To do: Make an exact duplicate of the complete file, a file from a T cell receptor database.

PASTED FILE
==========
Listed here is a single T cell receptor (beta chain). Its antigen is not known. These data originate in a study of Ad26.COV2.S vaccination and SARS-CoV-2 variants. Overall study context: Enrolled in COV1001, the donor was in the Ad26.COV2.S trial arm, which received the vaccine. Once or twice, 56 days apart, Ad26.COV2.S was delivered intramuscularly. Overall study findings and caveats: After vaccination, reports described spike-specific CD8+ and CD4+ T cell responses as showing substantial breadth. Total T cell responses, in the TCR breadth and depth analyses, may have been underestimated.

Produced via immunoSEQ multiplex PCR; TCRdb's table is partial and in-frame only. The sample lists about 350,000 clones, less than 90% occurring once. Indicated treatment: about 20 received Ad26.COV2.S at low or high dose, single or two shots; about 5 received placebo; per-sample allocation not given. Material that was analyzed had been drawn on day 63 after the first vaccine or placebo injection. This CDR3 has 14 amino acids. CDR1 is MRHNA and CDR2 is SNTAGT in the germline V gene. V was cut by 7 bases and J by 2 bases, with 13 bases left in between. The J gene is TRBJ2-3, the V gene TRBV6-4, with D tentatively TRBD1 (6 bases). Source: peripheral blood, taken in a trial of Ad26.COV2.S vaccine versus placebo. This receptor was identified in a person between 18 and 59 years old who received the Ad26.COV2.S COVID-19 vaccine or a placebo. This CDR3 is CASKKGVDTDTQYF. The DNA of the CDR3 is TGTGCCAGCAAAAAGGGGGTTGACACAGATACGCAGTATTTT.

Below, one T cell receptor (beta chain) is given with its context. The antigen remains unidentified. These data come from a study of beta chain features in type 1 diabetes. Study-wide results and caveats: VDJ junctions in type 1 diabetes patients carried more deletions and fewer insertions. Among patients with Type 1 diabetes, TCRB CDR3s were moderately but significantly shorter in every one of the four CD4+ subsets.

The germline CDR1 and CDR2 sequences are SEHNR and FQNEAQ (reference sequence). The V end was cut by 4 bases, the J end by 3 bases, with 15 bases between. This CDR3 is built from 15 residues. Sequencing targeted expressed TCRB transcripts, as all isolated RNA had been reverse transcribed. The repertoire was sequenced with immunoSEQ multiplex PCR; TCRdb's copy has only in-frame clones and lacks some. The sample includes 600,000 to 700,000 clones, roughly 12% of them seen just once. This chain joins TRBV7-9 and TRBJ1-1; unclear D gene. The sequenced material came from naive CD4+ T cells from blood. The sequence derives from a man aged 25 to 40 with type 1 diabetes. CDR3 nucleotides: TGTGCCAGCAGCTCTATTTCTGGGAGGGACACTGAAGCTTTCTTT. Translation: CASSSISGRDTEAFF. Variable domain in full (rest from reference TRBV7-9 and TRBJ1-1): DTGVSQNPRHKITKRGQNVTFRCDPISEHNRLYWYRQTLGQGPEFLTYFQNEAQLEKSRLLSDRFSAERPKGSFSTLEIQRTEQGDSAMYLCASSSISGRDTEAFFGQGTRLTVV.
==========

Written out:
Listed here is a single T cell receptor (beta chain). Its antigen is not known. These data originate in a study of Ad26.COV2.S vaccination and SARS-CoV-2 variants. Overall study context: Enrolled in COV1001, the donor was in the Ad26.COV2.S trial arm, which received the vaccine. Once or twice, 56 days apart, Ad26.COV2.S was delivered intramuscularly. Overall study findings and caveats: After vaccination, reports described spike-specific CD8+ and CD4+ T cell responses as showing substantial breadth. Total T cell responses, in the TCR breadth and depth analyses, may have been underestimated.

Produced via immunoSEQ multiplex PCR; TCRdb's table is partial and in-frame only. The sample lists about 350,000 clones, less than 90% occurring once. Indicated treatment: about 20 received Ad26.COV2.S at low or high dose, single or two shots; about 5 received placebo; per-sample allocation not given. Material that was analyzed had been drawn on day 63 after the first vaccine or placebo injection. This CDR3 has 14 amino acids. CDR1 is MRHNA and CDR2 is SNTAGT in the germline V gene. V was cut by 7 bases and J by 2 bases, with 13 bases left in between. The J gene is TRBJ2-3, the V gene TRBV6-4, with D tentatively TRBD1 (6 bases). Source: peripheral blood, taken in a trial of Ad26.COV2.S vaccine versus placebo. This receptor was identified in a person between 18 and 59 years old who received the Ad26.COV2.S COVID-19 vaccine or a placebo. This CDR3 is CASKKGVDTDTQYF. The DNA of the CDR3 is TGTGCCAGCAAAAAGGGGGTTGACACAGATACGCAGTATTTT.

Below, one T cell receptor (beta chain) is given with its context. The antigen remains unidentified. These data come from a study of beta chain features in type 1 diabetes. Study-wide results and caveats: VDJ junctions in type 1 diabetes patients carried more deletions and fewer insertions. Among patients with Type 1 diabetes, TCRB CDR3s were moderately but significantly shorter in every one of the four CD4+ subsets.

The germline CDR1 and CDR2 sequences are SEHNR and FQNEAQ (reference sequence). The V end was cut by 4 bases, the J end by 3 bases, with 15 bases between. This CDR3 is built from 15 residues. Sequencing targeted expressed TCRB transcripts, as all isolated RNA had been reverse transcribed. The repertoire was sequenced with immunoSEQ multiplex PCR; TCRdb's copy has only in-frame clones and lacks some. The sample includes 600,000 to 700,000 clones, roughly 12% of them seen just once. This chain joins TRBV7-9 and TRBJ1-1; unclear D gene. The sequenced material came from naive CD4+ T cells from blood. The sequence derives from a man aged 25 to 40 with type 1 diabetes. CDR3 nucleotides: TGTGCCAGCAGCTCTATTTCTGGGAGGGACACTGAAGCTTTCTTT. Translation: CASSSISGRDTEAFF. Variable domain in full (rest from reference TRBV7-9 and TRBJ1-1): DTGVSQNPRHKITKRGQNVTFRCDPISEHNRLYWYRQTLGQGPEFLTYFQNEAQLEKSRLLSDRFSAERPKGSFSTLEIQRTEQGDSAMYLCASSSISGRDTEAFFGQGTRLTVV.